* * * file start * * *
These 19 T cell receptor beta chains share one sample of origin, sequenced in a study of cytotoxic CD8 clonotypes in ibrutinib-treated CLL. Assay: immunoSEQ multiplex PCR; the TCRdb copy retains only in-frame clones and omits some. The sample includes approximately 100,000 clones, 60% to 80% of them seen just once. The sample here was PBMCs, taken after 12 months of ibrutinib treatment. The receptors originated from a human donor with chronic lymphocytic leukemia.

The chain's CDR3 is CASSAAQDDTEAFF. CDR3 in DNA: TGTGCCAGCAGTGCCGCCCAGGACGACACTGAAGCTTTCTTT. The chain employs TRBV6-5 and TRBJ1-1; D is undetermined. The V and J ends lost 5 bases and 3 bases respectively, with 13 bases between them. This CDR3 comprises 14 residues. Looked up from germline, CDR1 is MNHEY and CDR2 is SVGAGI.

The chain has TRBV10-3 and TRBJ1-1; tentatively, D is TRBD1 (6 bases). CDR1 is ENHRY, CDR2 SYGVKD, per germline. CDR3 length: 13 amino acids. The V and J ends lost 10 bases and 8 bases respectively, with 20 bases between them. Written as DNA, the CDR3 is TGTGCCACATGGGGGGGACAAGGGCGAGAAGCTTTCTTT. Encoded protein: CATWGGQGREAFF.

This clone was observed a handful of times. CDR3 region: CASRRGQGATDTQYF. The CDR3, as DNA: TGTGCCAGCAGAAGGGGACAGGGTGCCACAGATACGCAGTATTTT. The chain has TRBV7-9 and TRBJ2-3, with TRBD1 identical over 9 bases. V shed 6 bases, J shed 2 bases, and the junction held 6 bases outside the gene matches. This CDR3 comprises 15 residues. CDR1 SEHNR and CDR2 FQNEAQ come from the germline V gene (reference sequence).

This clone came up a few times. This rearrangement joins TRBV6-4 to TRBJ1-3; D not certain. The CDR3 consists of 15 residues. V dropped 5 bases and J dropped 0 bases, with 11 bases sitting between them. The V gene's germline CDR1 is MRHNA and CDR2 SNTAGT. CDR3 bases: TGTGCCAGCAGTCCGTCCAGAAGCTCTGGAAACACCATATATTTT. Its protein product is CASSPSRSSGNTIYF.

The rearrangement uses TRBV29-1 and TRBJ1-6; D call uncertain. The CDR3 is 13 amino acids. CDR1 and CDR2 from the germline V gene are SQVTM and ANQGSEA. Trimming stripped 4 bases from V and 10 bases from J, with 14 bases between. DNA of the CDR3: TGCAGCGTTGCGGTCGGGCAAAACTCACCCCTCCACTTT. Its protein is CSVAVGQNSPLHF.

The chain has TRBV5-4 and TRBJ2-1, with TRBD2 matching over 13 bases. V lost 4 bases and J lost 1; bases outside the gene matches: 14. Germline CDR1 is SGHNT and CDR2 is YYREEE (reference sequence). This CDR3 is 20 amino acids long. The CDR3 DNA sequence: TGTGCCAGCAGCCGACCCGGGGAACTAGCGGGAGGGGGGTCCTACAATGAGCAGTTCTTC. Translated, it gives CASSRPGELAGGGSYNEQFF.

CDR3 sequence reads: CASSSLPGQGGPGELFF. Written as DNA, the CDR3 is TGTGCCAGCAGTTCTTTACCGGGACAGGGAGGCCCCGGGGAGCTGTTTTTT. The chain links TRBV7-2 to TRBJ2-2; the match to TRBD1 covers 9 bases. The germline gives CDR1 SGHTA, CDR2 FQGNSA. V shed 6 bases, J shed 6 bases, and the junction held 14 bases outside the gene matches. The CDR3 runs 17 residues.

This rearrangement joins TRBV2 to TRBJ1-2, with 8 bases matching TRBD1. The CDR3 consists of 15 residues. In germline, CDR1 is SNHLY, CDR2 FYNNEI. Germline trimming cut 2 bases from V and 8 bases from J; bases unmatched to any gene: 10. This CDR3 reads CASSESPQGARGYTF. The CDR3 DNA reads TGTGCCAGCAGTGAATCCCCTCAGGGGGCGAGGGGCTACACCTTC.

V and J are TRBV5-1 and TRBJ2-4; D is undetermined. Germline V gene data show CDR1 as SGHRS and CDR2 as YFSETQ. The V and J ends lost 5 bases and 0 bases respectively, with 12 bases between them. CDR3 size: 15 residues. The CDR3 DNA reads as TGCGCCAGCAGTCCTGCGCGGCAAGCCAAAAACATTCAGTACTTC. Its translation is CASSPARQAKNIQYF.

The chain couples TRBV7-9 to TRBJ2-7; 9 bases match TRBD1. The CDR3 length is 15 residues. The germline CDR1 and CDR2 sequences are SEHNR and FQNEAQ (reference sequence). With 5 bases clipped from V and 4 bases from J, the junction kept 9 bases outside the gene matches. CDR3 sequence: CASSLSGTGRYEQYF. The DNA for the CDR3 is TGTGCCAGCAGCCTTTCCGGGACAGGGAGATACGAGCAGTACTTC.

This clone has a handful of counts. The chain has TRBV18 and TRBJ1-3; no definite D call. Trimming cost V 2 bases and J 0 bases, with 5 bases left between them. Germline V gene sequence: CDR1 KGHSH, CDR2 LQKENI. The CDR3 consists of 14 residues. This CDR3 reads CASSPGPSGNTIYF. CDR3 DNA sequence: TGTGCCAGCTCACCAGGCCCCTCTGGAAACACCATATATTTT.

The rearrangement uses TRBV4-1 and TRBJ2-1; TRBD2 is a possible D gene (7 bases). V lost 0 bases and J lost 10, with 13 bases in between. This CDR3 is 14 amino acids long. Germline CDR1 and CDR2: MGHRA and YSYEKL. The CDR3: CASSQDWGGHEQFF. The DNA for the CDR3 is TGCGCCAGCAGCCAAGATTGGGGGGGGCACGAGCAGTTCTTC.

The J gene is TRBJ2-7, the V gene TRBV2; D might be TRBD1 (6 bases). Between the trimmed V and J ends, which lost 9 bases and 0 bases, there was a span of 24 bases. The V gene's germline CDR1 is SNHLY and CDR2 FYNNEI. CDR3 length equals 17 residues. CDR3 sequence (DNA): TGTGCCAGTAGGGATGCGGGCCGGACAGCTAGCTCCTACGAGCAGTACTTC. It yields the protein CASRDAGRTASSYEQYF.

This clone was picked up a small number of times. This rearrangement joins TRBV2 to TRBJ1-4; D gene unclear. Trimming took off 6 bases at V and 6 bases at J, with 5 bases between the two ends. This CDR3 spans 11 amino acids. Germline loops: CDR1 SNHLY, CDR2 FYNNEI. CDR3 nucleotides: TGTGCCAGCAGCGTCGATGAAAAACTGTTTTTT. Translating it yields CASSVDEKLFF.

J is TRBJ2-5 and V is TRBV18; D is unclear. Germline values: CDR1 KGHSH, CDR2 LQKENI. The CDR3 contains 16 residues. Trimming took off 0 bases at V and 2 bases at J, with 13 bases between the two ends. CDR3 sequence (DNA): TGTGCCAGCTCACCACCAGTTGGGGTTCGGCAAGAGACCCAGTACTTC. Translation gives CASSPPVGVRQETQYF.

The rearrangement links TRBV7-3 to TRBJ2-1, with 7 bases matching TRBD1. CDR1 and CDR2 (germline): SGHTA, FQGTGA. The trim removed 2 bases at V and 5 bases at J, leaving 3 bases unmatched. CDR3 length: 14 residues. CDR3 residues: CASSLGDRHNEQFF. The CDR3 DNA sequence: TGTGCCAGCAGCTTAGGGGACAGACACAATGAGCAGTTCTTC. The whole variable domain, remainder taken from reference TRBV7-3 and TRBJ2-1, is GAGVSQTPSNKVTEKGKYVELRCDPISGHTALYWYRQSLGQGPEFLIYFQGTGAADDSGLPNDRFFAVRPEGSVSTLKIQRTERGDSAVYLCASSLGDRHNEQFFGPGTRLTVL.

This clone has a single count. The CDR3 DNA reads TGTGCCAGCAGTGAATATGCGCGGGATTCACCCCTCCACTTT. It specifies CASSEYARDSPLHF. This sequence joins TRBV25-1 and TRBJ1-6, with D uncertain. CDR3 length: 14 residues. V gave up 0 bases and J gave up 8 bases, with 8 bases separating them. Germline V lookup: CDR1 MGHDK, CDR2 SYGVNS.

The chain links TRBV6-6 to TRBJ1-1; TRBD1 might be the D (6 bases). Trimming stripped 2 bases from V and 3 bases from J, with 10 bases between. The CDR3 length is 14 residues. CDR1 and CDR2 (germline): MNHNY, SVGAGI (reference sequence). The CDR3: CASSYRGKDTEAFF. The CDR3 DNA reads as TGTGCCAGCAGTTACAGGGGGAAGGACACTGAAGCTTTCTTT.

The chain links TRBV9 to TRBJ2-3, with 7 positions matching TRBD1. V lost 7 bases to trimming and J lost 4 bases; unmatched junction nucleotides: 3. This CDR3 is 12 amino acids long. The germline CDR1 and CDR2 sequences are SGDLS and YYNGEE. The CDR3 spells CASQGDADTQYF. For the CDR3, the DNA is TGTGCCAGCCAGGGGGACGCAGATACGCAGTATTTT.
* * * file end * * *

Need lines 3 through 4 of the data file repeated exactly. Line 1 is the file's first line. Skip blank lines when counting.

The chain has TRBV10-3 and TRBJ1-1; tentatively, D is TRBD1 (6 bases). CDR1 is ENHRY, CDR2 SYGVKD, per germline. CDR3 length: 13 amino acids. The V and J ends lost 10 bases and 8 bases respectively, with 20 bases between them. Written as DNA, the CDR3 is TGTGCCACATGGGGGGGACAAGGGCGAGAAGCTTTCTTT. Encoded protein: CATWGGQGREAFF.

This clone was observed a handful of times. CDR3 region: CASRRGQGATDTQYF. The CDR3, as DNA: TGTGCCAGCAGAAGGGGACAGGGTGCCACAGATACGCAGTATTTT. The chain has TRBV7-9 and TRBJ2-3, with TRBD1 identical over 9 bases. V shed 6 bases, J shed 2 bases, and the junction held 6 bases outside the gene matches. This CDR3 comprises 15 residues. CDR1 SEHNR and CDR2 FQNEAQ come from the germline V gene (reference sequence).